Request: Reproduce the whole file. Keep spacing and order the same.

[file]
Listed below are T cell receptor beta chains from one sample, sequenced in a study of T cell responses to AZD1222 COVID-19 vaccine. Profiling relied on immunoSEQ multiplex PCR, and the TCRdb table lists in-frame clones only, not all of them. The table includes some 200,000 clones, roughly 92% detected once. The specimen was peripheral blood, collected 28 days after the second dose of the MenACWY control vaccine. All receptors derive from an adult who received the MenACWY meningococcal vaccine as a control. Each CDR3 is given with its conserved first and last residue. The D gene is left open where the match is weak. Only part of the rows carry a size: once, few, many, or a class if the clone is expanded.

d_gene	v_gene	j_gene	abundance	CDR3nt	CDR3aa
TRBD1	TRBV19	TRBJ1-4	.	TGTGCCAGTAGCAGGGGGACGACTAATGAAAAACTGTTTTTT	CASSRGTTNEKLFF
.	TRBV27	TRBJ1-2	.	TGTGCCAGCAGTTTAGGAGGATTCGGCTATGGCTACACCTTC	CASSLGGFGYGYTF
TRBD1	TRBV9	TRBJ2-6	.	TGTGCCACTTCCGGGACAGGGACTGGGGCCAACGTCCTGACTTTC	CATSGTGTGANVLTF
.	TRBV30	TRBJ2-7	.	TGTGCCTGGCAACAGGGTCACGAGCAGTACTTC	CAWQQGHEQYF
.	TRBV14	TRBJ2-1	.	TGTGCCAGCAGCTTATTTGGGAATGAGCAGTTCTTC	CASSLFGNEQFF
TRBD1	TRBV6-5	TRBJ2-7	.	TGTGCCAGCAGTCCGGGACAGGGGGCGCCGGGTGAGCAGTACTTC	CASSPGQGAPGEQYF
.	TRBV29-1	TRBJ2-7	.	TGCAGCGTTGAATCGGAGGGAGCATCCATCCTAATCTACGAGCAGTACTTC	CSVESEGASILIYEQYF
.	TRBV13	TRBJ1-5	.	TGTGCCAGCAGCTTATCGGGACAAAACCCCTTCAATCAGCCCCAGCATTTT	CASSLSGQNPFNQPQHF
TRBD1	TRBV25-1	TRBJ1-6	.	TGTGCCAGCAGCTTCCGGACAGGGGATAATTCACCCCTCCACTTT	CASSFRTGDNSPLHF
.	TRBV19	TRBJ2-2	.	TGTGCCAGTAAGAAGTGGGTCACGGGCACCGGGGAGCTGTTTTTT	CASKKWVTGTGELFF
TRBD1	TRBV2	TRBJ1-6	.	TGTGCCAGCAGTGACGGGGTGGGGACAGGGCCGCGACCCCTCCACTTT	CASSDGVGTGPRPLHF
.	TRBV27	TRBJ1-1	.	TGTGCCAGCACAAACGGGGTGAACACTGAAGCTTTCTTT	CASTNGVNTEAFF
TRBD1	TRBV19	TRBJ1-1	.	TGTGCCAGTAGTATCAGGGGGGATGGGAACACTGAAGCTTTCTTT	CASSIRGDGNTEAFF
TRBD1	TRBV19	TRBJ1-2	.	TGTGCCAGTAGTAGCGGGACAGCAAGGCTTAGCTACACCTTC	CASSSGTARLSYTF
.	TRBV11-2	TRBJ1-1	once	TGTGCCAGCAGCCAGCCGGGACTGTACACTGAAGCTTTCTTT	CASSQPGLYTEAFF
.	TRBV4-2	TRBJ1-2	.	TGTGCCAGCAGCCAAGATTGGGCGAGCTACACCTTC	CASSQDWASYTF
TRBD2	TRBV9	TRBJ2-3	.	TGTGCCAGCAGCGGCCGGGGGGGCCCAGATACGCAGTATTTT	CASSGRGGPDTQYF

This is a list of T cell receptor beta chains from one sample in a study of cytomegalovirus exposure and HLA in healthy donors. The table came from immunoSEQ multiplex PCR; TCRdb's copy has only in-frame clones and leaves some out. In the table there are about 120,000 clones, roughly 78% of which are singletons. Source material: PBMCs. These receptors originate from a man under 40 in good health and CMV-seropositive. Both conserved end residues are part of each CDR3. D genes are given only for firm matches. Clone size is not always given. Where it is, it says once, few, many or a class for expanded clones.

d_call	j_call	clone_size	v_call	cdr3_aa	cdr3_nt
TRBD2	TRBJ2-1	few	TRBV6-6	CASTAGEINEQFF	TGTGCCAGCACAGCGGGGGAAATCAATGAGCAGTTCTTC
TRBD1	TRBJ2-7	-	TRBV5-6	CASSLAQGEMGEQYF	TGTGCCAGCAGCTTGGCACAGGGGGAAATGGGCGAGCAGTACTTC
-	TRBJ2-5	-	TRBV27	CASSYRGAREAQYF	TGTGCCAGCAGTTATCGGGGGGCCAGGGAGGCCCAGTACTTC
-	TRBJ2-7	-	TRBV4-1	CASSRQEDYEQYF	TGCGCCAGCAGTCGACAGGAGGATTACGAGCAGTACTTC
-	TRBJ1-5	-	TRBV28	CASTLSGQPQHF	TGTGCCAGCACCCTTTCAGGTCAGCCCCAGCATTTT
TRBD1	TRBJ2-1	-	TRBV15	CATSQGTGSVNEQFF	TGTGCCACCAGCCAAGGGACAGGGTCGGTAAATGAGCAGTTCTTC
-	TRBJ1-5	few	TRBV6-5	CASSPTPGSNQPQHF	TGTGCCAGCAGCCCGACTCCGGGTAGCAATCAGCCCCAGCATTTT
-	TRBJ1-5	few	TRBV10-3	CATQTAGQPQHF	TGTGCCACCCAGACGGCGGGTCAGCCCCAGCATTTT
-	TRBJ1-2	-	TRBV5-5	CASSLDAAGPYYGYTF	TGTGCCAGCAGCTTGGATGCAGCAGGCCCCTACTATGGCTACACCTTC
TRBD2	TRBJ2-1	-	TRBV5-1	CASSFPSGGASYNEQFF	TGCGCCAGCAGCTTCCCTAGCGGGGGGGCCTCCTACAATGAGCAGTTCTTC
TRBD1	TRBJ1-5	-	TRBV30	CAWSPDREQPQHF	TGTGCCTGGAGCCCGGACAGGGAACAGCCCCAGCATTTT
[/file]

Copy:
Listed below are T cell receptor beta chains from one sample, sequenced in a study of T cell responses to AZD1222 COVID-19 vaccine. Profiling relied on immunoSEQ multiplex PCR, and the TCRdb table lists in-frame clones only, not all of them. The table includes some 200,000 clones, roughly 92% detected once. The specimen was peripheral blood, collected 28 days after the second dose of the MenACWY control vaccine. All receptors derive from an adult who received the MenACWY meningococcal vaccine as a control. Each CDR3 is given with its conserved first and last residue. The D gene is left open where the match is weak. Only part of the rows carry a size: once, few, many, or a class if the clone is expanded.

d_gene	v_gene	j_gene	abundance	CDR3nt	CDR3aa
TRBD1	TRBV19	TRBJ1-4	.	TGTGCCAGTAGCAGGGGGACGACTAATGAAAAACTGTTTTTT	CASSRGTTNEKLFF
.	TRBV27	TRBJ1-2	.	TGTGCCAGCAGTTTAGGAGGATTCGGCTATGGCTACACCTTC	CASSLGGFGYGYTF
TRBD1	TRBV9	TRBJ2-6	.	TGTGCCACTTCCGGGACAGGGACTGGGGCCAACGTCCTGACTTTC	CATSGTGTGANVLTF
.	TRBV30	TRBJ2-7	.	TGTGCCTGGCAACAGGGTCACGAGCAGTACTTC	CAWQQGHEQYF
.	TRBV14	TRBJ2-1	.	TGTGCCAGCAGCTTATTTGGGAATGAGCAGTTCTTC	CASSLFGNEQFF
TRBD1	TRBV6-5	TRBJ2-7	.	TGTGCCAGCAGTCCGGGACAGGGGGCGCCGGGTGAGCAGTACTTC	CASSPGQGAPGEQYF
.	TRBV29-1	TRBJ2-7	.	TGCAGCGTTGAATCGGAGGGAGCATCCATCCTAATCTACGAGCAGTACTTC	CSVESEGASILIYEQYF
.	TRBV13	TRBJ1-5	.	TGTGCCAGCAGCTTATCGGGACAAAACCCCTTCAATCAGCCCCAGCATTTT	CASSLSGQNPFNQPQHF
TRBD1	TRBV25-1	TRBJ1-6	.	TGTGCCAGCAGCTTCCGGACAGGGGATAATTCACCCCTCCACTTT	CASSFRTGDNSPLHF
.	TRBV19	TRBJ2-2	.	TGTGCCAGTAAGAAGTGGGTCACGGGCACCGGGGAGCTGTTTTTT	CASKKWVTGTGELFF
TRBD1	TRBV2	TRBJ1-6	.	TGTGCCAGCAGTGACGGGGTGGGGACAGGGCCGCGACCCCTCCACTTT	CASSDGVGTGPRPLHF
.	TRBV27	TRBJ1-1	.	TGTGCCAGCACAAACGGGGTGAACACTGAAGCTTTCTTT	CASTNGVNTEAFF
TRBD1	TRBV19	TRBJ1-1	.	TGTGCCAGTAGTATCAGGGGGGATGGGAACACTGAAGCTTTCTTT	CASSIRGDGNTEAFF
TRBD1	TRBV19	TRBJ1-2	.	TGTGCCAGTAGTAGCGGGACAGCAAGGCTTAGCTACACCTTC	CASSSGTARLSYTF
.	TRBV11-2	TRBJ1-1	once	TGTGCCAGCAGCCAGCCGGGACTGTACACTGAAGCTTTCTTT	CASSQPGLYTEAFF
.	TRBV4-2	TRBJ1-2	.	TGTGCCAGCAGCCAAGATTGGGCGAGCTACACCTTC	CASSQDWASYTF
TRBD2	TRBV9	TRBJ2-3	.	TGTGCCAGCAGCGGCCGGGGGGGCCCAGATACGCAGTATTTT	CASSGRGGPDTQYF

This is a list of T cell receptor beta chains from one sample in a study of cytomegalovirus exposure and HLA in healthy donors. The table came from immunoSEQ multiplex PCR; TCRdb's copy has only in-frame clones and leaves some out. In the table there are about 120,000 clones, roughly 78% of which are singletons. Source material: PBMCs. These receptors originate from a man under 40 in good health and CMV-seropositive. Both conserved end residues are part of each CDR3. D genes are given only for firm matches. Clone size is not always given. Where it is, it says once, few, many or a class for expanded clones.

d_call	j_call	clone_size	v_call	cdr3_aa	cdr3_nt
TRBD2	TRBJ2-1	few	TRBV6-6	CASTAGEINEQFF	TGTGCCAGCACAGCGGGGGAAATCAATGAGCAGTTCTTC
TRBD1	TRBJ2-7	-	TRBV5-6	CASSLAQGEMGEQYF	TGTGCCAGCAGCTTGGCACAGGGGGAAATGGGCGAGCAGTACTTC
-	TRBJ2-5	-	TRBV27	CASSYRGAREAQYF	TGTGCCAGCAGTTATCGGGGGGCCAGGGAGGCCCAGTACTTC
-	TRBJ2-7	-	TRBV4-1	CASSRQEDYEQYF	TGCGCCAGCAGTCGACAGGAGGATTACGAGCAGTACTTC
-	TRBJ1-5	-	TRBV28	CASTLSGQPQHF	TGTGCCAGCACCCTTTCAGGTCAGCCCCAGCATTTT
TRBD1	TRBJ2-1	-	TRBV15	CATSQGTGSVNEQFF	TGTGCCACCAGCCAAGGGACAGGGTCGGTAAATGAGCAGTTCTTC
-	TRBJ1-5	few	TRBV6-5	CASSPTPGSNQPQHF	TGTGCCAGCAGCCCGACTCCGGGTAGCAATCAGCCCCAGCATTTT
-	TRBJ1-5	few	TRBV10-3	CATQTAGQPQHF	TGTGCCACCCAGACGGCGGGTCAGCCCCAGCATTTT
-	TRBJ1-2	-	TRBV5-5	CASSLDAAGPYYGYTF	TGTGCCAGCAGCTTGGATGCAGCAGGCCCCTACTATGGCTACACCTTC
TRBD2	TRBJ2-1	-	TRBV5-1	CASSFPSGGASYNEQFF	TGCGCCAGCAGCTTCCCTAGCGGGGGGGCCTCCTACAATGAGCAGTTCTTC
TRBD1	TRBJ1-5	-	TRBV30	CAWSPDREQPQHF	TGTGCCTGGAGCCCGGACAGGGAACAGCCCCAGCATTTT